Installing Arches on a Linux (Ubuntu 12.04)

The following instructions were written with Ubuntu 12.04 LTS in mind. Other versions of Ubuntu or other Linux distributions might have some different steps, but the general outline should be similar. All instructions assume that they are entered through the terminal and that the user has root privileges. Installing on alternate flavors of Linux will follow a similar pattern.

Of course, you may use the same instructions to install Arches either an in-house or remote server. And, while this guide does not cover it, Arches can be installed across multiple machines for deployments that demand high fault tolerance.

Step 1: Download Arches

Create the following folder on your computer:

arches-web

Download the Arches v2.0 code http://archesproject.org/download-arches/ and copy it to the archesproject folder (be sure and unzip if necessary).

Step 2: Install Required Dependencies

This step installs PostgreSQL, PostGIS, GEOS and the latest JDK by running a single script.

Note

If you would rather install the components seperately, simply open the script file and run only the portions of the script you want.

Open a terminal and navigate to:

archesproject/install

Run the following script to build install PostgreSql, PostGIS, GEOS and the latest JDK:

source ubuntu_precise_setup.sh

Warning

PostgreSQL Warnings

If you experience errors during the installation, please check that the setting ‘standard_conforming_strings’ in ‘postgresql.conf’ is uncommented and set to ‘off’.

See this question on stackoverflow for more information.

Step 3: Install Web Framework and Search Engine

Arches uses the Django web framework (https://www.djangoproject.com/) and the ElasticSearch engine (http://www.elasticsearch.org/). This step installs these technologies. Open a command window and navigate to:

archesproject/install

Then run the following script:

source install_dependencies.sh

Once this script runs you’ll need to start the Django development server and ElasticSearch search engine, by navigating to the root folder and running the following script:

source runserver.sh

Warning

If you get an error similar to this, “Could not import user-defined GEOMETRY_BACKEND “geos””, you might try adding the path to the GDAL dll to your archesproject/settings.py file (for more information see the django docs):

GDAL_LIBRARY_PATH = '/path/to/libgdal.so'  #<-- make sure this path is correct and points to the actual .so file, note the forward slashess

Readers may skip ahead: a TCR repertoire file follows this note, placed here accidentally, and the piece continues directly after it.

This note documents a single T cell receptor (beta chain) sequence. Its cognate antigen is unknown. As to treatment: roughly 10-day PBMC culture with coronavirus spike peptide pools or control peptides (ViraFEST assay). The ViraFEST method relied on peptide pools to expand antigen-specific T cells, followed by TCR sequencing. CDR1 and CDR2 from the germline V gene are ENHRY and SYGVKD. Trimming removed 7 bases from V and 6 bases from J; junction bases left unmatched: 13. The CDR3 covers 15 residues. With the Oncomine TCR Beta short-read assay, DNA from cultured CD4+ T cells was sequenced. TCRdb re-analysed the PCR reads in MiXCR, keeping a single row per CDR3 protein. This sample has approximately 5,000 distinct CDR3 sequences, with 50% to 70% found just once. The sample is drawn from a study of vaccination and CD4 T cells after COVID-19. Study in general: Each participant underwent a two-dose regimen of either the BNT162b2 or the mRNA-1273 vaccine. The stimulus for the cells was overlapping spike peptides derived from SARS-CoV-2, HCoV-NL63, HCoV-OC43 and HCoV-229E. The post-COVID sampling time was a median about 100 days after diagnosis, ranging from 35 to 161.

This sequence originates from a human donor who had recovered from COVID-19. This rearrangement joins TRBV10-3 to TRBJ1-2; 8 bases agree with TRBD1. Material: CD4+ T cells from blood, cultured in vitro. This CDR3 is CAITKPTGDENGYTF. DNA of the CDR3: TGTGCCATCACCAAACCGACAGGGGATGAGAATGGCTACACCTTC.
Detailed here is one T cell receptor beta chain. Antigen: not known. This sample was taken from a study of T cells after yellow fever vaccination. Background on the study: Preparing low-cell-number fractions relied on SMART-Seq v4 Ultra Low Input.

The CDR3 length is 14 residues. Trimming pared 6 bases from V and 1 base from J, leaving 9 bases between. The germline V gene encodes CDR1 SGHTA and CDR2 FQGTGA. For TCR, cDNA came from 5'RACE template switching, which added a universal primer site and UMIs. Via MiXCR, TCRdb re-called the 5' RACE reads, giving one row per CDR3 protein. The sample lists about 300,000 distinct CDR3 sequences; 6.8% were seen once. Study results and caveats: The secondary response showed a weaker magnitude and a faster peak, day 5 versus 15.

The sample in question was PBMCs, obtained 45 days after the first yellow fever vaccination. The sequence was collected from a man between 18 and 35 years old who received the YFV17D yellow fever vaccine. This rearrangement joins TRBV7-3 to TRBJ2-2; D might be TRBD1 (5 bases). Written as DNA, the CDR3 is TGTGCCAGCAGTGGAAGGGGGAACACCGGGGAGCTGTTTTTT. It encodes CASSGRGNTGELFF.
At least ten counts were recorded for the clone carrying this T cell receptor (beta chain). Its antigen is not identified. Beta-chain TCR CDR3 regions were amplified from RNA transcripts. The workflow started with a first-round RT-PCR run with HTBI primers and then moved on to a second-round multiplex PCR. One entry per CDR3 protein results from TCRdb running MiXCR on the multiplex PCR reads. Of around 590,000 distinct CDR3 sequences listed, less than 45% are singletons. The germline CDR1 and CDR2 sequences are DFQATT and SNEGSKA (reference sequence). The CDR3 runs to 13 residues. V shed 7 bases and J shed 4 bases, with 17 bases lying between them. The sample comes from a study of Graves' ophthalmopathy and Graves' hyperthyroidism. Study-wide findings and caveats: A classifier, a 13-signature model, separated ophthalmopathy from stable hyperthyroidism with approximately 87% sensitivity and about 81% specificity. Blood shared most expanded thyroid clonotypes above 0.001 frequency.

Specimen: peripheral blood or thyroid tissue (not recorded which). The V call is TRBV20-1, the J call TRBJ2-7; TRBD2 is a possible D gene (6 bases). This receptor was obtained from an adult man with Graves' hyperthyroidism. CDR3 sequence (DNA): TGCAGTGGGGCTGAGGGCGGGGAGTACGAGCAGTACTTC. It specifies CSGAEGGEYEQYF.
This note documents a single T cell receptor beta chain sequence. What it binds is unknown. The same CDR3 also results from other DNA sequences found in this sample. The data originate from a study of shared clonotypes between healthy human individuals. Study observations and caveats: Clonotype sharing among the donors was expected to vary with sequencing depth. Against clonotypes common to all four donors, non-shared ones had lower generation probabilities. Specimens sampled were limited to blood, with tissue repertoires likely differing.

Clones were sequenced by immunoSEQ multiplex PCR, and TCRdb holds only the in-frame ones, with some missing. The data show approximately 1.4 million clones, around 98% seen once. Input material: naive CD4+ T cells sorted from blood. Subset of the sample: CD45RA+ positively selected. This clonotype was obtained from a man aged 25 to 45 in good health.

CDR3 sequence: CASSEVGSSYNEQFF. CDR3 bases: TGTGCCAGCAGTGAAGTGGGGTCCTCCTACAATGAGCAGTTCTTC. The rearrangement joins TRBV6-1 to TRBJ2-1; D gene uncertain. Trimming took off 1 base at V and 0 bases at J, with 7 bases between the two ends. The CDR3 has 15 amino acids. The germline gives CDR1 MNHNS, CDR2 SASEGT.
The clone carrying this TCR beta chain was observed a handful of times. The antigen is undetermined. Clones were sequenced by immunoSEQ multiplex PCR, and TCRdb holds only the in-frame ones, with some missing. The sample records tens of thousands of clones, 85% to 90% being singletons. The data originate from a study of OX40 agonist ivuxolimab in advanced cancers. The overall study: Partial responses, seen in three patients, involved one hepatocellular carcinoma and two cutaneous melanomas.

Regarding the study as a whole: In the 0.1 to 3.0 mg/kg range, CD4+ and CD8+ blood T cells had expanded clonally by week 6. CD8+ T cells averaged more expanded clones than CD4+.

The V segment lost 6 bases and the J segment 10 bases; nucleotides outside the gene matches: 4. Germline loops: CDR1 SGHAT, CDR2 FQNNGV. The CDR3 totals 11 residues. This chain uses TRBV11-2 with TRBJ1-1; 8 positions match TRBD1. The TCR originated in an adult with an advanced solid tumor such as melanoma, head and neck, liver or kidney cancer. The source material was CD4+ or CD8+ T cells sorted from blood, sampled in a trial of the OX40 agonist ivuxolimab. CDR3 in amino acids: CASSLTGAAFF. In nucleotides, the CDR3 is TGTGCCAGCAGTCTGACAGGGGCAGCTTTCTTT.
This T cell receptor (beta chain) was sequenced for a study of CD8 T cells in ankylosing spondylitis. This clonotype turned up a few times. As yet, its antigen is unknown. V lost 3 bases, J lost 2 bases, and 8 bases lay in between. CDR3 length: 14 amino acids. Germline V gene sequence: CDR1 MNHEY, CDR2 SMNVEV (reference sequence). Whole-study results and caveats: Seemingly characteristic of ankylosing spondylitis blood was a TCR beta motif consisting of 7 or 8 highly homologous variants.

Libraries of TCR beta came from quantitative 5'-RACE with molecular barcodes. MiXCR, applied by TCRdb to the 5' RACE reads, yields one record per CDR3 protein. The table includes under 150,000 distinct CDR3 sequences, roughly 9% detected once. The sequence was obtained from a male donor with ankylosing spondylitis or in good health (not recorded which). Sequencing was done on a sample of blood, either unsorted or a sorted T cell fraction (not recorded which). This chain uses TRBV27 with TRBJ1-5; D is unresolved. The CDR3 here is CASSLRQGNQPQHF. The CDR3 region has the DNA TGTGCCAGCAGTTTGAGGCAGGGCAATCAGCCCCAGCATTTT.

Warning

A note about runserver.bat

Running runserver.sh runs two process, one for the inbuilt Django webserver, the other for the Elasticsearch search engine.

If you happen to run runserver.sh again without first killing both of those processes then you’ll end up with mulitple instances of the webserver and search engine running. The search engine can consume a lot of resources and additionaly will try and replicate itself to the new instance, taking up additional memory and hard drive space. If you want to disable this “feature” then

uncomment line 87 in the archesproject/arches/Search/engines/elasticsearch-0.90.3/config/elasticsearch.yml file where it says: #node.max_local_storage_nodes: 1

Note

We use the Django development server to make it easy for you to confirm that Arches has installed properly. You WILL NEED to configure Arches to use a production quality web server such as Apache if you want to use Arches in production. See the chapter on Arches configuration for guidance on how to complete this step.

Step 4: Install and Build Arches

Open a new terminal window, and navigate to:

archesproject/build

Run the following script to build core Arches:

source install_arches_db.sh

Note

Database Password

You may be prompted for a password to the Arches database. The default password is: postgis. You can open Settings.py in the arches root folder to change the default arches password, or to install Arches on to an existing instance of PostgreSQL/PostGIS.

Next Steps

You’ve just completed the steps needed to install the core Arches application. To confirm that Arches installed properly, open a new command window, and navigate to:

archesproject/build

Run the following script to build Arches:

source build.sh

Confirm that Arches is running by typing the following URL

http://localhost:8000/Arches/index.htm

Arches requires that you load a data management package before you can start working with your cultural heritage data. Jump to the chapter entitled Loading the CDS Package to install a cultural heritage data management package based on the CIDOC Core Data Standard.

You may also check the archesproject.org website to see whether the community has developed other data management packages.

It’s also possible to create your own Arches Data Management Package. You’ll want to review an existing package (such as the CDS Package) to see how to structure an Arches package. You can find more information on creating packages by joining the Arches Discussion Forum (http://archesproject.org/forum/).

Installing Arches on a Mac (notes only)

There are no official instructions for installing Arches on a Mac other then to say that it closesly follows the instructions for installing Arches on Ubuntu linux. Several of us have installed Arches successfully on Macs, so we know it can be done.

Here’s a good resource for information about installing some of the software that Arches depends on: https://docs.djangoproject.com/en/dev/ref/contrib/gis/install/#macosx

Note

If you run into issues with GDAL you might want to look at this thread http://stackoverflow.com/questions/11294556/missing-libgeos-c-so-on-osx. You may need to add entries into your settings.py file for the locations of your GDAL and GEOS libraries (GEOS_LIBRARY_PATH and GDAL_LIBRARY_PATH settings).